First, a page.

E is the absorbed energy, and
A is the cross-sectional area of the pn-junction in the MOSFET, and
a is the dynamic heating coefficient of silicon, wherein a can be further determined to:
c is the specific heat capacity of silicon,
ρ is the density of silicon, and
λth is the specific heat conduction coefficient of silicon.
By replacing energy E in equation (8) with the energy as determined in equation (6), i.e., the energy the transistor has to absorb in the worst case scenario, we find the temperature increase ΔTmax,w.c. caused by switching the transistor off in our worst case scenario as:
While MOSFET 120 is switched on during time interval te current I(t) linearly increases due to the assumed infinite value of inductance 130. Inductance 130 accordingly increases its stored energy during interval te. Then, when switching transistor 120 off, current I(t) linearly decreases from its maximum value I0 until it reaches a zero amplitude value after time interval τ.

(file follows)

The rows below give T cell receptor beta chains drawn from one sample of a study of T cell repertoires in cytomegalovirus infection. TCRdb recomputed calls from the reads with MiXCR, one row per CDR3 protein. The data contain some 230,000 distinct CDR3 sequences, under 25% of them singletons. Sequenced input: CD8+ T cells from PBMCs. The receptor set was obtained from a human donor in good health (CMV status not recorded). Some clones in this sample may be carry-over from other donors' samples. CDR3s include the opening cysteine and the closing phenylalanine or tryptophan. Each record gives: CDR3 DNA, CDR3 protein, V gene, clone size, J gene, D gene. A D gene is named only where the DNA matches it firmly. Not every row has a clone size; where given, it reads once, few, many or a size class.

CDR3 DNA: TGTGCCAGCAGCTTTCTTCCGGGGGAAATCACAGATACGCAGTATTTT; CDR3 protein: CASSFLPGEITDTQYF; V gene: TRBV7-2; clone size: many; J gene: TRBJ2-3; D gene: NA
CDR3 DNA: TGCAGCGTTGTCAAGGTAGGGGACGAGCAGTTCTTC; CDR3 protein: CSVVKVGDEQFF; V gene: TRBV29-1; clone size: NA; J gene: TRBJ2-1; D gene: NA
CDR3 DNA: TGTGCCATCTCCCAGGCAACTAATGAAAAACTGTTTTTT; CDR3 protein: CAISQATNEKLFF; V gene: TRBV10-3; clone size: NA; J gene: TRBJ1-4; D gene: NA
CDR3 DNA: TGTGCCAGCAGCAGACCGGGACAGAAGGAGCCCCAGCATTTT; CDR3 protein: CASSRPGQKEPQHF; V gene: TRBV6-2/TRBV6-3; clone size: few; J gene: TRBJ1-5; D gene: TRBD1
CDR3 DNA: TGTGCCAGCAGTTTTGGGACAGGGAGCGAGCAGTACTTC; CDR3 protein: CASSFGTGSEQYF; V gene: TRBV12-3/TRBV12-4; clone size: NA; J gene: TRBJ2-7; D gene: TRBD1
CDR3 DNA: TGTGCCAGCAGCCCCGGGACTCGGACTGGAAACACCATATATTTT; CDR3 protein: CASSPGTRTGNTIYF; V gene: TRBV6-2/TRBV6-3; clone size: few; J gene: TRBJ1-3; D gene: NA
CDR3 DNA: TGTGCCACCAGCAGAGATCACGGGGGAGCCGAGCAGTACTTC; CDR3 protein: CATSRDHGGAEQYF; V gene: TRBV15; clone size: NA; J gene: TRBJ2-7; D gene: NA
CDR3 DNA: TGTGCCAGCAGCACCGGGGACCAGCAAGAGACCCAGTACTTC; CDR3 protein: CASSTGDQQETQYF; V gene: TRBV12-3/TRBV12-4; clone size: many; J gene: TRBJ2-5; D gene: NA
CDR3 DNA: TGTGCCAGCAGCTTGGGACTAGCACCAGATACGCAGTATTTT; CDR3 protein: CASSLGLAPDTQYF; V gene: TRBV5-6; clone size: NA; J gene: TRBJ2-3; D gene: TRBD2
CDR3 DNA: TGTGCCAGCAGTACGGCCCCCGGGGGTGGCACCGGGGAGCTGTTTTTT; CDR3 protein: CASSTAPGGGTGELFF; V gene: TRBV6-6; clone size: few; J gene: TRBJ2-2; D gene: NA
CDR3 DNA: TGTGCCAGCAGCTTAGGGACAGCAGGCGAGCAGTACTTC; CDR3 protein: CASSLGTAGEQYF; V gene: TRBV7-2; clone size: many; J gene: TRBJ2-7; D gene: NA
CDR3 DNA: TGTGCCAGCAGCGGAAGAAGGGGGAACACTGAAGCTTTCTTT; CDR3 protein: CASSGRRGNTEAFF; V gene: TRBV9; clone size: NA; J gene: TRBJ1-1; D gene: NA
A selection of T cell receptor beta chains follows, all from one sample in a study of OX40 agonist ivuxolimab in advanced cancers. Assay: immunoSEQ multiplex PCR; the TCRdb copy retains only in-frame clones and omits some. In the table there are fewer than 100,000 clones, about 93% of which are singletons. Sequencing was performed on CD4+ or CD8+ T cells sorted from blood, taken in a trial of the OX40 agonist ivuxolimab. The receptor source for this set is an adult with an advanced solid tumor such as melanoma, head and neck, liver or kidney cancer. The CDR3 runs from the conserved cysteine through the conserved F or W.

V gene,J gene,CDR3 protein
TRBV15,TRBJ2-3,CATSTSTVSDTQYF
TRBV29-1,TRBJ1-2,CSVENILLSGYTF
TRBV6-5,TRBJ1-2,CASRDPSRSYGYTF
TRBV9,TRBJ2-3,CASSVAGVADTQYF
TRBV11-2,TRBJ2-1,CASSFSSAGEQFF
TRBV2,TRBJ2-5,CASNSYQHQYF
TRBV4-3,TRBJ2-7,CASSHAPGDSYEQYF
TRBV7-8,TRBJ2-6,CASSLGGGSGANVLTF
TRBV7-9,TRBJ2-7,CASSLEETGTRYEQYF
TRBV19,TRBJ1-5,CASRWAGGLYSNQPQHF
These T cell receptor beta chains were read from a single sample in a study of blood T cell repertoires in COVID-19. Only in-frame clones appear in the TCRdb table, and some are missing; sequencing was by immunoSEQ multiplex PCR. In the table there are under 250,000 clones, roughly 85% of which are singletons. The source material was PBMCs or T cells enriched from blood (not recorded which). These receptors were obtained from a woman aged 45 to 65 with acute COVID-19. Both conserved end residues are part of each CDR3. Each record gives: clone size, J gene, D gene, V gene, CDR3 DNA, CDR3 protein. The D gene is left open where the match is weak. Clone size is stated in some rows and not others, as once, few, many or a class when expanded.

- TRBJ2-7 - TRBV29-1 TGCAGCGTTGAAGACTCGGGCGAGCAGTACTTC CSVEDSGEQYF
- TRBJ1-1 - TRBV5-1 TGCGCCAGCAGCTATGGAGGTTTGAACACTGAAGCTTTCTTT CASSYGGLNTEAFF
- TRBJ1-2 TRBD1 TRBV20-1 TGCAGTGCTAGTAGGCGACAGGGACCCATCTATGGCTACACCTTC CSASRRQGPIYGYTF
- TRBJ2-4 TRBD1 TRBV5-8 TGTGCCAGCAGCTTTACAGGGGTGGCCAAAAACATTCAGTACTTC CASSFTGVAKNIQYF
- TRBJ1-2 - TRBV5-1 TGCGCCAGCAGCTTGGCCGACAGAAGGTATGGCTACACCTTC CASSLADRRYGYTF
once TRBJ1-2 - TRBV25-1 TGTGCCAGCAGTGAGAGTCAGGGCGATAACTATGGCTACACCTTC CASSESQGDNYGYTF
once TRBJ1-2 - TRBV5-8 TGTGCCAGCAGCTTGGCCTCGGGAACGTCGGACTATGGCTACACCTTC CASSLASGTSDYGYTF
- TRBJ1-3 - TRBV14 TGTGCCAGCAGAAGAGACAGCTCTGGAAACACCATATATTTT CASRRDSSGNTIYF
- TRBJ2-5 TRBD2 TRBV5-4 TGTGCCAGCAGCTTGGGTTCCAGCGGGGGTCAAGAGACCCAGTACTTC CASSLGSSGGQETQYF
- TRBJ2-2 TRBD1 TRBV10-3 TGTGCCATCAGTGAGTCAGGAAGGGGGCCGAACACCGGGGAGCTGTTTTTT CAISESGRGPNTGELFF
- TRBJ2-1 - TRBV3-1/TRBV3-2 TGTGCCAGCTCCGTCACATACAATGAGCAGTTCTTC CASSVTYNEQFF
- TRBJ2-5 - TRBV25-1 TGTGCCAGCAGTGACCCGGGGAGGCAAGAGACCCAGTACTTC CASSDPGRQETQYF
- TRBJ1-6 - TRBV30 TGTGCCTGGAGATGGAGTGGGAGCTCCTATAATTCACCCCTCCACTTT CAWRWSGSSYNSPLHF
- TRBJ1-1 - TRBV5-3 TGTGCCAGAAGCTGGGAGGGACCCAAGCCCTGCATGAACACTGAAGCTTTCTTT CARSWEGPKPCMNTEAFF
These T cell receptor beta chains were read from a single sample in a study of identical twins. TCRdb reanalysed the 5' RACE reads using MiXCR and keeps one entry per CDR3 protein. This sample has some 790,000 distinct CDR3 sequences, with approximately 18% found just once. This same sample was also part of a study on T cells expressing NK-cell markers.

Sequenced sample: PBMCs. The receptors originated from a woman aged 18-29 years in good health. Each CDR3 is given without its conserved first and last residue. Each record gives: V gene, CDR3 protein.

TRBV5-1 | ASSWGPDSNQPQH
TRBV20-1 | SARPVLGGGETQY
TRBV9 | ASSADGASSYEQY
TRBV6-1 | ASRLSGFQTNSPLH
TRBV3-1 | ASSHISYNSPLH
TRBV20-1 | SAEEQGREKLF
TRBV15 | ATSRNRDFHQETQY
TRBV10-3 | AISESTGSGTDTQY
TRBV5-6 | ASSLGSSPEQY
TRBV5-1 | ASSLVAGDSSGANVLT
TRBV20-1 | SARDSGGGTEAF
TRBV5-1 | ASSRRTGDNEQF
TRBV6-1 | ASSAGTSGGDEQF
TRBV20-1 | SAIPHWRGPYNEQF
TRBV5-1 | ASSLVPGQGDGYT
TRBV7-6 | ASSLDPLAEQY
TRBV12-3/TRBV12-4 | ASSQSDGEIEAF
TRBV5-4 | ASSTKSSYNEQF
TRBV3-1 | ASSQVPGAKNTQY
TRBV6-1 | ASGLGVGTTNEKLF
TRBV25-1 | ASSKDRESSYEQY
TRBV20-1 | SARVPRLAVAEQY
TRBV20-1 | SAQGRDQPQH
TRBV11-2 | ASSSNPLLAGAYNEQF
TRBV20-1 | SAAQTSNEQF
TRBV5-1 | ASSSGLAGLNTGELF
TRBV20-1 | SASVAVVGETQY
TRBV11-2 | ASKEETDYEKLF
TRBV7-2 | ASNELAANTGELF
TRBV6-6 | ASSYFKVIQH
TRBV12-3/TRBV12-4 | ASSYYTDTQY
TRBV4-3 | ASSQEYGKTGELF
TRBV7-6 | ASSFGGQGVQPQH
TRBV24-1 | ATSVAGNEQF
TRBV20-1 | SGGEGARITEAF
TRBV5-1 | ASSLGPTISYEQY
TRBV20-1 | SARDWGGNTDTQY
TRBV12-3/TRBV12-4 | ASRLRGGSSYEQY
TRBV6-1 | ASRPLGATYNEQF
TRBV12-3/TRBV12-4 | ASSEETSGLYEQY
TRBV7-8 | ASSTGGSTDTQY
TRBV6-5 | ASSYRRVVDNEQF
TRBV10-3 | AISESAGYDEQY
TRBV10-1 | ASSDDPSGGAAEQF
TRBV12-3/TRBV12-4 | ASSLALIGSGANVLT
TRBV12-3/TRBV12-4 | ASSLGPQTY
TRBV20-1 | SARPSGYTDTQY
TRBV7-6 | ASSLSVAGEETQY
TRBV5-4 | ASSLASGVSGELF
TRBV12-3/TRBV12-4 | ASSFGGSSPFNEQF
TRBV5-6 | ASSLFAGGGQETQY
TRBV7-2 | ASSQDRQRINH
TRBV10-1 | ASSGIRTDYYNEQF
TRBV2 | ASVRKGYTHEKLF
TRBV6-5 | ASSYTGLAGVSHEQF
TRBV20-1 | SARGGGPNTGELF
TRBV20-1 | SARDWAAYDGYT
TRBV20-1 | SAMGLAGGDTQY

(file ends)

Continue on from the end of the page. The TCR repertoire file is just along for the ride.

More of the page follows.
Referring again to equation (9) it is apparent that the maximum temperature depends on the duration τ of the switch off process. Taking now into account that the temperature of the transistor must not exceed the limit where the transistor is destroyed by overheating, we can define a maximum allowable temperature that may be caused by a switch off process, such that the duration of the switch off process is defined by the predefined maximum allowable temperature increase ΔTmax,w.c..